Simple or minimal?

October 26, 2009

There is a discussion going on amongst some of my colleagues about the merits of minimalism versus simplicity.

My own view is that minimalism has come to represent a style and as such is limited in its usefulness. It represents a reaction to complexity whereas simplicity relies on an understanding of the complex. This is an important difference. One is about the surface, about the stuff. The other is about our experience and requires a deep appreciation of how things work so as to make them just simple enough.

Minimalism is often all too obvious while great simplicity can be practically invisible. John Maeda of course talks far more eloquently than I about simplicity in his book of the same name.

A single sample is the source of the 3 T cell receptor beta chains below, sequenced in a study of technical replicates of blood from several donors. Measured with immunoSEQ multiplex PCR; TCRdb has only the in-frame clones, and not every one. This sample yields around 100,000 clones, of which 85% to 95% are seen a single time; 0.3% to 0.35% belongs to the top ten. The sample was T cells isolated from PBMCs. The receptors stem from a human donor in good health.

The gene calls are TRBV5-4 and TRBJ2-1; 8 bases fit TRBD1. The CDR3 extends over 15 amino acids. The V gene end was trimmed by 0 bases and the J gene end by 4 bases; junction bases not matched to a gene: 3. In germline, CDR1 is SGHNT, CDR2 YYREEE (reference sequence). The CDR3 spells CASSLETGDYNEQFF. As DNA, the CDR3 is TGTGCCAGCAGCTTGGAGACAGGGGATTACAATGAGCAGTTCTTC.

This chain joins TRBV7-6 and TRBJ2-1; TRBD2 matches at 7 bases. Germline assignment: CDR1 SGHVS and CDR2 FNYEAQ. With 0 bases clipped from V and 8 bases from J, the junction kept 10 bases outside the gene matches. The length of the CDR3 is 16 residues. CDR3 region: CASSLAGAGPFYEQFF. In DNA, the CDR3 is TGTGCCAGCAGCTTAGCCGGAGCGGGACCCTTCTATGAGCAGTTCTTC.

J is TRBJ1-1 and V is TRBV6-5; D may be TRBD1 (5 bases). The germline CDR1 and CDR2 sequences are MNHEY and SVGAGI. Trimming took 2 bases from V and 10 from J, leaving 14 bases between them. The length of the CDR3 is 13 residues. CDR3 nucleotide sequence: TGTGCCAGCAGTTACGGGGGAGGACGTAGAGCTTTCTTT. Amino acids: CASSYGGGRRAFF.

I often look back to design history to find the best examples of simplicity. Sometimes it is the result of great restraint on the part of designers but sometimes it is a result of the limitations of technology. One example of just such an historical example is one that I personally experience every time I drive my nearly fifty year old Porsche 356 in the dark. With any modern car I find night time driving a disembodied experience with a Times Square like display of instrument lighting acting as a barrier between me and the world through which I am driving. My ancient old Porsche has no such isolating display. Instead I can see two crescent shaped slivers of light emanating from the headlights on the front edges of the hood. These perfectly designed beacons help connect me to the world outside in an elegant and efficient way, as well as helping reassure me that both lights are functioning properly, and are a result of the careful positioning of the edge of the headlights. Simplicity at its best.